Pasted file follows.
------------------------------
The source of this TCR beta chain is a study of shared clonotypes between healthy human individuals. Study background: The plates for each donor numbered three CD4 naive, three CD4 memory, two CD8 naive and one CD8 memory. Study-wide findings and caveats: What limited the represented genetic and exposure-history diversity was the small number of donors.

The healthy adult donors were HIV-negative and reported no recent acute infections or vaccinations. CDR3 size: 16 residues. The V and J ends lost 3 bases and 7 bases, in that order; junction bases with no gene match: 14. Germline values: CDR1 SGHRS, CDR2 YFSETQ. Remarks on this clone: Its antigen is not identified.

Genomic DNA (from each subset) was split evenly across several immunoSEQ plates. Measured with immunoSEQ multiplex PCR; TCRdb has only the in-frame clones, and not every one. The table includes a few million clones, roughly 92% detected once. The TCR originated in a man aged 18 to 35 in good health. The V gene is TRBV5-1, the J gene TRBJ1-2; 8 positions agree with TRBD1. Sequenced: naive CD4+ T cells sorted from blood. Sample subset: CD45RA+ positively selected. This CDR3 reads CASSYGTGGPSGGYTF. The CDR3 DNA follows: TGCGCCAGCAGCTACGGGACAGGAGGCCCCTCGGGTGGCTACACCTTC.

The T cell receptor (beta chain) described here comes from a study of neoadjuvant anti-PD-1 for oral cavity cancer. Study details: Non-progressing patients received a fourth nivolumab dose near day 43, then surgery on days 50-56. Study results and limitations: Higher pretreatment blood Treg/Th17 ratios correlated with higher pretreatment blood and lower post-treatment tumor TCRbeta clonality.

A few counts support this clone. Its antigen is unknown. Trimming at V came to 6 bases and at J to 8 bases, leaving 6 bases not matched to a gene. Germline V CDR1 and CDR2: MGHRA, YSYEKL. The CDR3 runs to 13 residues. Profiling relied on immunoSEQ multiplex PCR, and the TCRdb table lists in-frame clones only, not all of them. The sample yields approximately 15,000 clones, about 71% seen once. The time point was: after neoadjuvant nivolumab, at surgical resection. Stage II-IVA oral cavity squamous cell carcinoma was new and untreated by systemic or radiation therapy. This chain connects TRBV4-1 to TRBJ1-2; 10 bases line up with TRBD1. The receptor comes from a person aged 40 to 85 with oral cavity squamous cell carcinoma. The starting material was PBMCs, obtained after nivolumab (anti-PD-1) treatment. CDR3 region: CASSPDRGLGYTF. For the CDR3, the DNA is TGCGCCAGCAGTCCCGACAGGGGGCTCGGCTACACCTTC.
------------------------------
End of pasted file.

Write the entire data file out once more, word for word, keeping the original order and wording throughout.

The source of this TCR beta chain is a study of shared clonotypes between healthy human individuals. Study background: The plates for each donor numbered three CD4 naive, three CD4 memory, two CD8 naive and one CD8 memory. Study-wide findings and caveats: What limited the represented genetic and exposure-history diversity was the small number of donors.

The healthy adult donors were HIV-negative and reported no recent acute infections or vaccinations. CDR3 size: 16 residues. The V and J ends lost 3 bases and 7 bases, in that order; junction bases with no gene match: 14. Germline values: CDR1 SGHRS, CDR2 YFSETQ. Remarks on this clone: Its antigen is not identified.

Genomic DNA (from each subset) was split evenly across several immunoSEQ plates. Measured with immunoSEQ multiplex PCR; TCRdb has only the in-frame clones, and not every one. The table includes a few million clones, roughly 92% detected once. The TCR originated in a man aged 18 to 35 in good health. The V gene is TRBV5-1, the J gene TRBJ1-2; 8 positions agree with TRBD1. Sequenced: naive CD4+ T cells sorted from blood. Sample subset: CD45RA+ positively selected. This CDR3 reads CASSYGTGGPSGGYTF. The CDR3 DNA follows: TGCGCCAGCAGCTACGGGACAGGAGGCCCCTCGGGTGGCTACACCTTC.

The T cell receptor (beta chain) described here comes from a study of neoadjuvant anti-PD-1 for oral cavity cancer. Study details: Non-progressing patients received a fourth nivolumab dose near day 43, then surgery on days 50-56. Study results and limitations: Higher pretreatment blood Treg/Th17 ratios correlated with higher pretreatment blood and lower post-treatment tumor TCRbeta clonality.

A few counts support this clone. Its antigen is unknown. Trimming at V came to 6 bases and at J to 8 bases, leaving 6 bases not matched to a gene. Germline V CDR1 and CDR2: MGHRA, YSYEKL. The CDR3 runs to 13 residues. Profiling relied on immunoSEQ multiplex PCR, and the TCRdb table lists in-frame clones only, not all of them. The sample yields approximately 15,000 clones, about 71% seen once. The time point was: after neoadjuvant nivolumab, at surgical resection. Stage II-IVA oral cavity squamous cell carcinoma was new and untreated by systemic or radiation therapy. This chain connects TRBV4-1 to TRBJ1-2; 10 bases line up with TRBD1. The receptor comes from a person aged 40 to 85 with oral cavity squamous cell carcinoma. The starting material was PBMCs, obtained after nivolumab (anti-PD-1) treatment. CDR3 region: CASSPDRGLGYTF. For the CDR3, the DNA is TGCGCCAGCAGTCCCGACAGGGGGCTCGGCTACACCTTC.